Earth, Moon and Mars: How They Work - PowerPoint PPT Presentation

Loading...

PPT – Earth, Moon and Mars: How They Work PowerPoint presentation | free to download - id: 1d6e8a-ZDc1Z



Loading


The Adobe Flash plugin is needed to view this content

Get the plugin now

View by Category
About This Presentation
Title:

Earth, Moon and Mars: How They Work

Description:

Earth, Moon and Mars: How They Work – PowerPoint PPT presentation

Number of Views:41
Avg rating:3.0/5.0
Slides: 99
Provided by: michaelw84
Learn more at: http://epscx.wustl.edu
Category:
Tags: earth | mars | moon | pictures | work

less

Write a Comment
User Comments (0)
Transcript and Presenter's Notes

Title: Earth, Moon and Mars: How They Work


1
Earth, Moon and Mars How They Work
Professor Michael Wysession Department of Earth
and Planetary Sciences Washington University, St.
Louis, MO Lecture 4 Earths Water Cycle
2
Water
3
Water movement, in km3/year.
4
Deep Earth water cycle
5
(No Transcript)
6
(No Transcript)
7
Hypothetical atmospheric circulation with no
planetary rotation.
8
Average annual solar radiation received at the
surface, in watts/meter2 Q? Why is peak not
always at the equator? A Clouds
9
(No Transcript)
10
Global Biosphere
11
Distribution of arid regions
12
(No Transcript)
13
Major drainage basins of the world
14
Effect of urbanization on stream run-off
15
Stream Gradient
16
Stream Gradient
Mostly erosion
Erosion and deposition
Mostly deposition
17
Stream down-cutting works together with mass
wasting
18
(No Transcript)
19
(No Transcript)
20
(No Transcript)
21
(No Transcript)
22
Stream velocities fastest at the outside of a turn
23
Development of stream meanders and oxbow lakes
24
(No Transcript)
25
Lakes and Ponds Fill in quickly through
sedimentation
26
1993 Flood Missouri, Mississippi, and Illinois
Rivers
27
(No Transcript)
28
Nile Delta
29
Deltas
30
Birdfoot Delta Mississippi River
31
(No Transcript)
32
  • Shoreline Battleground
  • Tectonics, Stream Valleys, Sea-level rise make
    shorelines jagged.
  • Wave action Ocean Currents make them straight
    again.

33
(No Transcript)
34
(No Transcript)
35
(No Transcript)
36
(No Transcript)
37
(No Transcript)
38
(No Transcript)
39
(No Transcript)
40
(No Transcript)
41
Water Table Similar to surface, but smoother
42
Water Table can change with the seasons
43
Whole crust and mantle beneath the water table is
saturated, though porosity is greatest at the top.
44
Springs form when water table or perched water
table intersects the surface.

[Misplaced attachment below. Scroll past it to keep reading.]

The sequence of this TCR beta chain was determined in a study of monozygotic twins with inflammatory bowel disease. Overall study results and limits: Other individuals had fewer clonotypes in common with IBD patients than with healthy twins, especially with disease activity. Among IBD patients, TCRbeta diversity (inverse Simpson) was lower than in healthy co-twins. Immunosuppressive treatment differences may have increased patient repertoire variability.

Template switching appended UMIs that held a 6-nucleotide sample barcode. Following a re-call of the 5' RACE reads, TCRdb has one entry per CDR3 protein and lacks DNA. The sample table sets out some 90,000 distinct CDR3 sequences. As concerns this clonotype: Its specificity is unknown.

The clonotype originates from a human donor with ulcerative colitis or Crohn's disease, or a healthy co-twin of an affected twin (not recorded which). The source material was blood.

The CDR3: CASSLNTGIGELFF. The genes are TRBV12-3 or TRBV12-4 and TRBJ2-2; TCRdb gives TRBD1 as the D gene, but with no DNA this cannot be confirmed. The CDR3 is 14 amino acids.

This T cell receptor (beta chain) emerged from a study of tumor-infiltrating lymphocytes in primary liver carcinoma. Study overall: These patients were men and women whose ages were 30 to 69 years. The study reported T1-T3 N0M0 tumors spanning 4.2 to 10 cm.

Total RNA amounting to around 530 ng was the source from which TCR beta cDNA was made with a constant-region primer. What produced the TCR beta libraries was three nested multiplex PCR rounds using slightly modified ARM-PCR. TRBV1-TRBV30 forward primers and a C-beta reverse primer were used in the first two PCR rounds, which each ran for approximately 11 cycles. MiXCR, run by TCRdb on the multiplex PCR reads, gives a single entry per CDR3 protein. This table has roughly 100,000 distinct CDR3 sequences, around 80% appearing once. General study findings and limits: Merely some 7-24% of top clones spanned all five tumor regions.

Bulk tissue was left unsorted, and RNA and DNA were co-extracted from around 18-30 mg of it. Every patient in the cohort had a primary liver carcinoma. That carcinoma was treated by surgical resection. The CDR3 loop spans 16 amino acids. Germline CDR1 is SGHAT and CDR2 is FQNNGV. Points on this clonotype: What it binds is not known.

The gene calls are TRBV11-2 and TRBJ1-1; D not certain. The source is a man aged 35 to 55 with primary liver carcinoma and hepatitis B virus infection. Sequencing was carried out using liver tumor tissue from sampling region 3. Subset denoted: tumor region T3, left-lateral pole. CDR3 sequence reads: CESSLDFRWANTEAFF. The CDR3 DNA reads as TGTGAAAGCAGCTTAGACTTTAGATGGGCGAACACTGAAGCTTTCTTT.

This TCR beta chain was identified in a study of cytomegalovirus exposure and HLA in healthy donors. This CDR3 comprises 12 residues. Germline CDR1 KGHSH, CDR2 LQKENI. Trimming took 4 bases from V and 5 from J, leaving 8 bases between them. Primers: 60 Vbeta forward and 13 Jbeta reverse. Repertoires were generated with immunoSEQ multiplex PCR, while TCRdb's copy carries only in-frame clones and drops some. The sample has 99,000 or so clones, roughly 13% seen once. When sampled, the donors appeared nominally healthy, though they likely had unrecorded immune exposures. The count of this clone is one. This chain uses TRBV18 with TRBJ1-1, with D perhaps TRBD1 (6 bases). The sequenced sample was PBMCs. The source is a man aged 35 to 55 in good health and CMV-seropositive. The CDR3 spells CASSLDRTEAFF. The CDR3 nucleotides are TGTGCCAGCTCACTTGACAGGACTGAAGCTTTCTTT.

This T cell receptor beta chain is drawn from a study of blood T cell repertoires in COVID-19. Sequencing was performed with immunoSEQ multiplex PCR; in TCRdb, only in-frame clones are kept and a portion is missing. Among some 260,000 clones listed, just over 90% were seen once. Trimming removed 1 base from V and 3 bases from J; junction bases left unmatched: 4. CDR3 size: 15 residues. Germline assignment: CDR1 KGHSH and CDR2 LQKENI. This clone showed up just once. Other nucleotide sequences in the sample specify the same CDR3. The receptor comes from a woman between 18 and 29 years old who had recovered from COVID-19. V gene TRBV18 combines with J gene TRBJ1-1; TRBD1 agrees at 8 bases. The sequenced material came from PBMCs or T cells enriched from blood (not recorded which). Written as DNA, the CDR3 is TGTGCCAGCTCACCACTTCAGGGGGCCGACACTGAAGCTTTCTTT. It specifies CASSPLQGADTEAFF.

45
Artesian System
46
Ogallala aquifer
47
Ogallala aquifer contains water from Ice Age
runoff
48
Caves form by dissolution when they are below the
water table.
49
Typical cave features
50
(No Transcript)
51
Sinkhole
52
Karst region early development
53
Karst region mature development
54
Glacial Ice Budget
55
Note the change in color, top to bottom.
56
(No Transcript)
57
(No Transcript)
58
Fjord Glacial valley flooded by rising sea level
59
(No Transcript)
60
(No Transcript)
61
Glacial ponds (kettles)
Erratics boulders carried great distances within
the ice.
62
Minnesota Land of Ten Thousand Lakes
63
Drumlin Ice moved to the right.
64
Terminal Moraines Ex/ Cape Cod and Long Island
65
Antarctica
66
Greenland
67
(No Transcript)
68
(No Transcript)
69
Glacial Loess Covers much of the Midwestern U.S.
70
(No Transcript)
71
(No Transcript)
72
(No Transcript)
73
(No Transcript)
74
Average ocean surface currents (in
February-March). Currents determined by wind
patterns, Coriolis effect, and continental
outlines.
75
GULF STREAM Brings Warm Currents to Europe
76
Notice that Great Britain is at the same latitude
as Hudson Bay and southern Alaska.
77
Who first mapped the Gulf Stream?
78
Who first mapped the Gulf Stream? Ben Franklin
79
Simplified conveyor belt of oceanic circulation.
80
If you visit Gibraltar, the current is always
flowing eastward, into the Mediterranean. How is
this possible?
81
Evaporation makes the Mediterranean water salty
and dense, so it sinks.
82
Rapid reduction in air pressure with altitude.
83
When I visited Disneyworld in the summer, people
told me that it always rains in the
afternoon. Why?
84
The warm land air rises, causing condensation and
precipitation.
Convergence
85
(No Transcript)
86
(No Transcript)
87
(No Transcript)
88
(No Transcript)
89
(ITCZ Intertropical Convergence Zone)
(Actual flow patterns are more complex.)
90
(No Transcript)
91
Warm front comes in slowly, gradually.
92
Cold front tends to move in quickly.
93
Occluded Front Two Fronts
94
(No Transcript)
95
Tornados can form out of mesocyclones.
96
Hurricane Mitch, Oct., 1998
97
(No Transcript)
98
Weather related disasters Flooding Yellow
River (China) 1931 (1-3.7 million) 1887 (1-2
million) 1332 (up to 7 million) Cyclone
Hurricanes Bangladesh Cyclone 1970
(500,000) India Cyclone 1839 (300,000) Typhoon
Nina (China) 1975 (229,000) (Included
catastrophic failure of the Banquio Dam most
died from ensuing epidemics) In Western Hem
Great Hurricane of 1780 (Caribbean) (22,000)
Hurr. Mitch (Honduras, Nicaragua) 1998
(18,277) For scale, Hurricane Katrina, 2005
(1836)
About PowerShow.com